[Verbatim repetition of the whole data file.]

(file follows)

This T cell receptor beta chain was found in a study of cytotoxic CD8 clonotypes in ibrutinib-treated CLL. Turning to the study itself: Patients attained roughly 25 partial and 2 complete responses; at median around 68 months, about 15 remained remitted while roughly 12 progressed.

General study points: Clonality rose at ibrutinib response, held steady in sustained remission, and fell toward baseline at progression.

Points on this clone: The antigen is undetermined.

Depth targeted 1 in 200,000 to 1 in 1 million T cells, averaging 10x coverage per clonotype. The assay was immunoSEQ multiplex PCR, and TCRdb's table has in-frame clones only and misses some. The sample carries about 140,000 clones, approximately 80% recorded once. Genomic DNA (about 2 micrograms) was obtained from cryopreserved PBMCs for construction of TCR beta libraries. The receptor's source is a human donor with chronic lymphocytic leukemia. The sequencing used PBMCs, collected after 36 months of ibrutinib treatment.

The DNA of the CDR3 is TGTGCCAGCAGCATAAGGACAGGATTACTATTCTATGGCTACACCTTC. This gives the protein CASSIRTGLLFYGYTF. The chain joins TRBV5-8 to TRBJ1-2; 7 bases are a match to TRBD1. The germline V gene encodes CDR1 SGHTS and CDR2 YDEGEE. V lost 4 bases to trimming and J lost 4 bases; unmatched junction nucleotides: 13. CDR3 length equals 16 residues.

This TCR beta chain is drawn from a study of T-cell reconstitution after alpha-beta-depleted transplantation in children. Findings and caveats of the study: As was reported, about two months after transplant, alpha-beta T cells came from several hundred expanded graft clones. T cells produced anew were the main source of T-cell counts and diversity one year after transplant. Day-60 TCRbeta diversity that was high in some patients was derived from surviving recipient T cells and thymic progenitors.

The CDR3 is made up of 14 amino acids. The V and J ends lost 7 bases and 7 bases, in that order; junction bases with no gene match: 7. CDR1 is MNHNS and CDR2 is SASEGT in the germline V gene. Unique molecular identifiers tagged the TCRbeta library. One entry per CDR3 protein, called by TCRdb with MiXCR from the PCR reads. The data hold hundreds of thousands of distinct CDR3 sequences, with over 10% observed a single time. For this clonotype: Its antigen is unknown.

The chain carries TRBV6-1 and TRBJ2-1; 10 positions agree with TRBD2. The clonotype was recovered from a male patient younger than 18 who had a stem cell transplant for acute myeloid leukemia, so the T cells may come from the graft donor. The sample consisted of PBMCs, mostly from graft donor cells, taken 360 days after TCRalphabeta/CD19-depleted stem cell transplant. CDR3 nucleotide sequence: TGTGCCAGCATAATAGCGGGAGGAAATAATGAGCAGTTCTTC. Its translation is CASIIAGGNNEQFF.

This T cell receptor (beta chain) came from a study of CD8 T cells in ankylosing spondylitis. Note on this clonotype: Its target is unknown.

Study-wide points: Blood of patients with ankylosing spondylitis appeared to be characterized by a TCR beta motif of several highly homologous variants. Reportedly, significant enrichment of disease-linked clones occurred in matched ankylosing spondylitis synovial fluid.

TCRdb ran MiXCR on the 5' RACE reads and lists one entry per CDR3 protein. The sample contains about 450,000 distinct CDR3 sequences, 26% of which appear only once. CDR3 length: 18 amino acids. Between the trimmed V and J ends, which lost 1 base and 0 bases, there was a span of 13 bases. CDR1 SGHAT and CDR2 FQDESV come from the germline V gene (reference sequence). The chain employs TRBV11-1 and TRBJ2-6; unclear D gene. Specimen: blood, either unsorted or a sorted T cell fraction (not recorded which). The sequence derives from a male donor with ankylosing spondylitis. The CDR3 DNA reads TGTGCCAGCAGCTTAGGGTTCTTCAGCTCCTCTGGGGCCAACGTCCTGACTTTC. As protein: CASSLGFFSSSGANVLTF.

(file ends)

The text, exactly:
This T cell receptor beta chain was found in a study of cytotoxic CD8 clonotypes in ibrutinib-treated CLL. Turning to the study itself: Patients attained roughly 25 partial and 2 complete responses; at median around 68 months, about 15 remained remitted while roughly 12 progressed.

General study points: Clonality rose at ibrutinib response, held steady in sustained remission, and fell toward baseline at progression.

Points on this clone: The antigen is undetermined.

Depth targeted 1 in 200,000 to 1 in 1 million T cells, averaging 10x coverage per clonotype. The assay was immunoSEQ multiplex PCR, and TCRdb's table has in-frame clones only and misses some. The sample carries about 140,000 clones, approximately 80% recorded once. Genomic DNA (about 2 micrograms) was obtained from cryopreserved PBMCs for construction of TCR beta libraries. The receptor's source is a human donor with chronic lymphocytic leukemia. The sequencing used PBMCs, collected after 36 months of ibrutinib treatment.

The DNA of the CDR3 is TGTGCCAGCAGCATAAGGACAGGATTACTATTCTATGGCTACACCTTC. This gives the protein CASSIRTGLLFYGYTF. The chain joins TRBV5-8 to TRBJ1-2; 7 bases are a match to TRBD1. The germline V gene encodes CDR1 SGHTS and CDR2 YDEGEE. V lost 4 bases to trimming and J lost 4 bases; unmatched junction nucleotides: 13. CDR3 length equals 16 residues.

This TCR beta chain is drawn from a study of T-cell reconstitution after alpha-beta-depleted transplantation in children. Findings and caveats of the study: As was reported, about two months after transplant, alpha-beta T cells came from several hundred expanded graft clones. T cells produced anew were the main source of T-cell counts and diversity one year after transplant. Day-60 TCRbeta diversity that was high in some patients was derived from surviving recipient T cells and thymic progenitors.

The CDR3 is made up of 14 amino acids. The V and J ends lost 7 bases and 7 bases, in that order; junction bases with no gene match: 7. CDR1 is MNHNS and CDR2 is SASEGT in the germline V gene. Unique molecular identifiers tagged the TCRbeta library. One entry per CDR3 protein, called by TCRdb with MiXCR from the PCR reads. The data hold hundreds of thousands of distinct CDR3 sequences, with over 10% observed a single time. For this clonotype: Its antigen is unknown.

The chain carries TRBV6-1 and TRBJ2-1; 10 positions agree with TRBD2. The clonotype was recovered from a male patient younger than 18 who had a stem cell transplant for acute myeloid leukemia, so the T cells may come from the graft donor. The sample consisted of PBMCs, mostly from graft donor cells, taken 360 days after TCRalphabeta/CD19-depleted stem cell transplant. CDR3 nucleotide sequence: TGTGCCAGCATAATAGCGGGAGGAAATAATGAGCAGTTCTTC. Its translation is CASIIAGGNNEQFF.

This T cell receptor (beta chain) came from a study of CD8 T cells in ankylosing spondylitis. Note on this clonotype: Its target is unknown.

Study-wide points: Blood of patients with ankylosing spondylitis appeared to be characterized by a TCR beta motif of several highly homologous variants. Reportedly, significant enrichment of disease-linked clones occurred in matched ankylosing spondylitis synovial fluid.

TCRdb ran MiXCR on the 5' RACE reads and lists one entry per CDR3 protein. The sample contains about 450,000 distinct CDR3 sequences, 26% of which appear only once. CDR3 length: 18 amino acids. Between the trimmed V and J ends, which lost 1 base and 0 bases, there was a span of 13 bases. CDR1 SGHAT and CDR2 FQDESV come from the germline V gene (reference sequence). The chain employs TRBV11-1 and TRBJ2-6; unclear D gene. Specimen: blood, either unsorted or a sorted T cell fraction (not recorded which). The sequence derives from a male donor with ankylosing spondylitis. The CDR3 DNA reads TGTGCCAGCAGCTTAGGGTTCTTCAGCTCCTCTGGGGCCAACGTCCTGACTTTC. As protein: CASSLGFFSSSGANVLTF.